Reservations About ID, Rottenness in Creationism

As a card carrying creationist, I’ve sometimes wanted to post about my reservations regarding the search for evidence of Intelligent Design (ID) and some of the rottenness in the search for evidence in young earth creation. I’ve refrained from speaking my mind on these matters too frequently lest I ruffle the feathers of the few friends I have left in the world (the ID community and the creationist community). But I must speak out and express criticism of my own side of the aisle on occasion.

Before proceeding, I’d like to thank Elizabeth for her hospitality in letting me post here. She invited me to post some things regarding my views of Natural Selection and Genetic Algorithms, but in the spirit of skepticism I want to offer criticism of some of my own ideas.So this essay will sketch what I consider valid criticism of ID, creationism in general and Young Earth Creationism (YEC) in particular.

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Libertarian Free Will

The concept of Libertarian Free Will (and the contextualizations that must accompany it) is really just too big to tackle all at once, so I’m going to begin with a thread to serve as a basic primer about my view of Libertarian Free Will (LFW) – what I posit it to be, ontologically speaking, and how I describe it.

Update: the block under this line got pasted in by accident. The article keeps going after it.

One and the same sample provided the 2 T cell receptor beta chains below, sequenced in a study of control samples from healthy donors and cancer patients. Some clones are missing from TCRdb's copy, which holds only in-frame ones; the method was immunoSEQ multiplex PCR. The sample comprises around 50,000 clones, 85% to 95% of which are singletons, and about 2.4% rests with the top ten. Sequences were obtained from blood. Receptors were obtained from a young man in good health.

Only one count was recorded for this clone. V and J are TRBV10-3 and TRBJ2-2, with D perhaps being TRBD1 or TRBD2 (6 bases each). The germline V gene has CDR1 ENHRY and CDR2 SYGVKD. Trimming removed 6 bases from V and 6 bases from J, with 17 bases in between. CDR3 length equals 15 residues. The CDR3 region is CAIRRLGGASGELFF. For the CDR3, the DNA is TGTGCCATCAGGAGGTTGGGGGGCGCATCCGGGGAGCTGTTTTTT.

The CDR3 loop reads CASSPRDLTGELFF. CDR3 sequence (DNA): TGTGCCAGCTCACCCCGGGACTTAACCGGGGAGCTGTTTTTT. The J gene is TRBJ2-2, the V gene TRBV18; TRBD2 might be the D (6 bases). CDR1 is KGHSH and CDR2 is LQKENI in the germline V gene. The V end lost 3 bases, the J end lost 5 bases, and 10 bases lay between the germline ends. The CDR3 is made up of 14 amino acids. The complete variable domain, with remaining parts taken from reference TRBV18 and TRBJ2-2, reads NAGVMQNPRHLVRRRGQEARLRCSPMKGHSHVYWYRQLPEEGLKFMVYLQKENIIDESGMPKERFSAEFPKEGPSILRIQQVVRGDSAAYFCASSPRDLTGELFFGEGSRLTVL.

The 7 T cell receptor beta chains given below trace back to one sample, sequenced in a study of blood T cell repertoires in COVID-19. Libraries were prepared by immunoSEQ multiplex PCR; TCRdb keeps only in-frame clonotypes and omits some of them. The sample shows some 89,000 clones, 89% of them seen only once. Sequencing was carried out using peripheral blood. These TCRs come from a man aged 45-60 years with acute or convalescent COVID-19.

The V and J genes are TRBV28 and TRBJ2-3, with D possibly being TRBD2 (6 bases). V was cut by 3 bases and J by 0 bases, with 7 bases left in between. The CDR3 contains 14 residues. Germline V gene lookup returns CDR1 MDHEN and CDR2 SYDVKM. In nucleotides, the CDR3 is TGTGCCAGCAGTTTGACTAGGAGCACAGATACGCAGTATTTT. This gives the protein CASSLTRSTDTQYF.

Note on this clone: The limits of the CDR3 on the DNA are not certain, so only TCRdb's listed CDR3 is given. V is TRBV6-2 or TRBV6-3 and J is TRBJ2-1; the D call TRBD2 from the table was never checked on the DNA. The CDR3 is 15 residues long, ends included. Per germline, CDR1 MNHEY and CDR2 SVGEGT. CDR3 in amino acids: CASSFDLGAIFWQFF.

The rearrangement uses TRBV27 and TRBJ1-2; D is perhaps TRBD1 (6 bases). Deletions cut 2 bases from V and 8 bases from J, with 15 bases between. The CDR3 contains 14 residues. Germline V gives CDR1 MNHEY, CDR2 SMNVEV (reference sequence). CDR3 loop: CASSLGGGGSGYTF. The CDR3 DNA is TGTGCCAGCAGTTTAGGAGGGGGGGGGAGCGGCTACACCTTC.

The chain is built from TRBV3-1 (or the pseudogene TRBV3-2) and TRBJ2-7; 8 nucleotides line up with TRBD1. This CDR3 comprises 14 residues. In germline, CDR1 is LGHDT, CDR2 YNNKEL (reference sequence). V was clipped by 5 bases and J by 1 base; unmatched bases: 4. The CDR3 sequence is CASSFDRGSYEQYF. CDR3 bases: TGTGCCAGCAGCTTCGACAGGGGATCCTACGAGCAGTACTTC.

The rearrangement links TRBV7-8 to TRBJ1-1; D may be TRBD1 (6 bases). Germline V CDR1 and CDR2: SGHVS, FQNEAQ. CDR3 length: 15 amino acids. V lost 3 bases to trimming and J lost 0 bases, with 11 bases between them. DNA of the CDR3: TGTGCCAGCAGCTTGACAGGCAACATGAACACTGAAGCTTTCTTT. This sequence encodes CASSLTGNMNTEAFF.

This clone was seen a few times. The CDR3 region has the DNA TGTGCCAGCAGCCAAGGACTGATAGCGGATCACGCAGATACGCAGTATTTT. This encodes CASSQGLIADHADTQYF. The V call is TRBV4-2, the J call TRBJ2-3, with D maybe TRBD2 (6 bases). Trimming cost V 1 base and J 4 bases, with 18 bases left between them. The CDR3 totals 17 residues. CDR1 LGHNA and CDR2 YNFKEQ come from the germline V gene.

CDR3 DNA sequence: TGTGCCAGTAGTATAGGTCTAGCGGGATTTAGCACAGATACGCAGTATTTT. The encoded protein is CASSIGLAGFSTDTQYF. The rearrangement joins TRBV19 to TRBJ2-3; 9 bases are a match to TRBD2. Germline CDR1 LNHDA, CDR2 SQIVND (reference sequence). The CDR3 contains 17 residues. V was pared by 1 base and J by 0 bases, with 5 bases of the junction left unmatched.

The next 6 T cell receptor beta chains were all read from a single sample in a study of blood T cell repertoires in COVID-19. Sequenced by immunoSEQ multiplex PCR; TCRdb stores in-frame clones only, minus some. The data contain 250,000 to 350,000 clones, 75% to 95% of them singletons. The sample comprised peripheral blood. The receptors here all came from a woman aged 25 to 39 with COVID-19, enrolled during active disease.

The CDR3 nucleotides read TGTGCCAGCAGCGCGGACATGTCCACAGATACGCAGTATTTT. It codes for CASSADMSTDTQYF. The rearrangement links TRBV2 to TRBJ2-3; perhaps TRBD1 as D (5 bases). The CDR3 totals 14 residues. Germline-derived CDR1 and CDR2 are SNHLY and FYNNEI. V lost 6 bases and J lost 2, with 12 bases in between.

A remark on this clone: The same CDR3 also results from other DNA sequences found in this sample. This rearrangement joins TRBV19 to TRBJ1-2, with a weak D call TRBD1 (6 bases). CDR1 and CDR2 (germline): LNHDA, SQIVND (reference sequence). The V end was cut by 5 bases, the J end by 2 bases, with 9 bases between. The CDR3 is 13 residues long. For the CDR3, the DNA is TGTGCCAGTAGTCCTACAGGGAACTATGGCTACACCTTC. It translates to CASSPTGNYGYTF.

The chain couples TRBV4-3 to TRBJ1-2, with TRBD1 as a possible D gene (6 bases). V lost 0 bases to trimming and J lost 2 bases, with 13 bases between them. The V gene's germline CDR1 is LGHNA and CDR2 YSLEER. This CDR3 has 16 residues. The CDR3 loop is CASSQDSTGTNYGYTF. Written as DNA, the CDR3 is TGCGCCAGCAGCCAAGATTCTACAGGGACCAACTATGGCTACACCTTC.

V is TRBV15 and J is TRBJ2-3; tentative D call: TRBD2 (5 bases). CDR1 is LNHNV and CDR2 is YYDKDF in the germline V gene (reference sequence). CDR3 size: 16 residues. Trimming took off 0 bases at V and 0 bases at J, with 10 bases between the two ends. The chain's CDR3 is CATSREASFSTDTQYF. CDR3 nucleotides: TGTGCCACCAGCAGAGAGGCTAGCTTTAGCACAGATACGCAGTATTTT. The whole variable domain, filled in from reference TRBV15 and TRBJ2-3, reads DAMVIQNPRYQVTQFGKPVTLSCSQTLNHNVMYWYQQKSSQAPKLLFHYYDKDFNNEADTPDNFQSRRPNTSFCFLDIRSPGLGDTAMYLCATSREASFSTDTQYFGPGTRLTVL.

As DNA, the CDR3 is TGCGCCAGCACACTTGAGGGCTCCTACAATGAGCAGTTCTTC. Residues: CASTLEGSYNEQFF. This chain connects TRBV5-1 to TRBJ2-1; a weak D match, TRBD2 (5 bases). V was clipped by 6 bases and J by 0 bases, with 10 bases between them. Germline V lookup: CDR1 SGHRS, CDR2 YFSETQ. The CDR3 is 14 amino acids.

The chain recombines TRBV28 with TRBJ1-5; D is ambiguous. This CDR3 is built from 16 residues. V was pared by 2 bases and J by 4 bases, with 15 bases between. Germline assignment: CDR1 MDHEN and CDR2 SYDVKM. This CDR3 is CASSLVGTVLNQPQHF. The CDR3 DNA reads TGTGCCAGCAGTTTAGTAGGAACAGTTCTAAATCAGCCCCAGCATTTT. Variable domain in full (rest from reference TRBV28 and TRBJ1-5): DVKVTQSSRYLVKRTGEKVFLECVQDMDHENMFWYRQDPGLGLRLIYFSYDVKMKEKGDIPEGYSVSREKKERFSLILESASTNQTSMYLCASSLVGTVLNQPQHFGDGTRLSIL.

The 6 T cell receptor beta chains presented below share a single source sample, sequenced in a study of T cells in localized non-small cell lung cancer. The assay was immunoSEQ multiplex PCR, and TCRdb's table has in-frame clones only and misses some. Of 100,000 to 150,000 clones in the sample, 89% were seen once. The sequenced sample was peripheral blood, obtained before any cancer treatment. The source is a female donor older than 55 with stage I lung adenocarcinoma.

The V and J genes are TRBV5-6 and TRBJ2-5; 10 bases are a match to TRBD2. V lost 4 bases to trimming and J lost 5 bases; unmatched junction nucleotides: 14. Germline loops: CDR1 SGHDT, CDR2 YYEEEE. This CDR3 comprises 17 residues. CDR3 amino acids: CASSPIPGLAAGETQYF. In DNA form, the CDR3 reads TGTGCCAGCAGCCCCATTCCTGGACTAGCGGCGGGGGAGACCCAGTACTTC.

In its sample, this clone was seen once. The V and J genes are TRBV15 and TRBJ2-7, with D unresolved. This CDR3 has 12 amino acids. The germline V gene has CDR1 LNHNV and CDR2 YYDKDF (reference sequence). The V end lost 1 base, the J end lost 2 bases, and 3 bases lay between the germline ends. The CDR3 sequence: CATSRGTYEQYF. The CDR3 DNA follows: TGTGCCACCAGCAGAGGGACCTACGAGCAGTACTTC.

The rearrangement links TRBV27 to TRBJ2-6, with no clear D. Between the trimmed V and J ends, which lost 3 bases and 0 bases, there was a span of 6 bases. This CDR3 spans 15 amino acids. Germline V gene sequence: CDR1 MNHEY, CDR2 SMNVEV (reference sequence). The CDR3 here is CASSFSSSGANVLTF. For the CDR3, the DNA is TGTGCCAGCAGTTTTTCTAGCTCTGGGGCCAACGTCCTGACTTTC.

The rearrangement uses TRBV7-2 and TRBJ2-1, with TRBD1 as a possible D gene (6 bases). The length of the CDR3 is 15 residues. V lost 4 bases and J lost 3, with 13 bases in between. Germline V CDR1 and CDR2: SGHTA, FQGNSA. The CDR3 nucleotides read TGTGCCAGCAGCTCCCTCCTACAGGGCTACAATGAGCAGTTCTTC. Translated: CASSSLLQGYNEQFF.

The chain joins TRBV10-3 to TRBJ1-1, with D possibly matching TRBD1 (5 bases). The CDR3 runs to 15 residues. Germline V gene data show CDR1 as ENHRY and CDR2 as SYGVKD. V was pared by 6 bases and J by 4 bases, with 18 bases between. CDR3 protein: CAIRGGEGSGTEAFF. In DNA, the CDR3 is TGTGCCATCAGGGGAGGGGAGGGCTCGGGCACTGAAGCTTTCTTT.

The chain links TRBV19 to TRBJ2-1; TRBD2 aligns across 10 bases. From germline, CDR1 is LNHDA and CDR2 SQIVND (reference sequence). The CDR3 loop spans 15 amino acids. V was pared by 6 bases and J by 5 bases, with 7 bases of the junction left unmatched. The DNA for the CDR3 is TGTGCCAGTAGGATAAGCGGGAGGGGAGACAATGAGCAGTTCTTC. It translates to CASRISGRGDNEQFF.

The basic difference between compatibilist free will and libertarian free will is that compatibilist intents are ultimately manufactured effects of unintentional brute processes. No matter how many layers of “pondering” “meta-pondering” one adds, or how many “modules” or “partitions” are added to the mix, it all still ultimately boils down to intentions being sufficiently explained as effects of brute (unintentional) forces. That is the root of all will in the compatibilist view; ultimately, humans do as they will, but do not will as they will, regardless of how many pre-action “intentions” they put in the chain.

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A Second Look at the Second Law…

…is the title of Granville Sewell’s manuscript that almost got published in Applied Mathematics Letters last year. It was withdrawn at the last minute by the editor, but you can still download the manuscript from Sewell’s web page. The purpose of this thread is to discuss the technical merits of Sewell’s arguments.

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Why the NDE/ID Debate Is Really (For Most) A Proxy Fight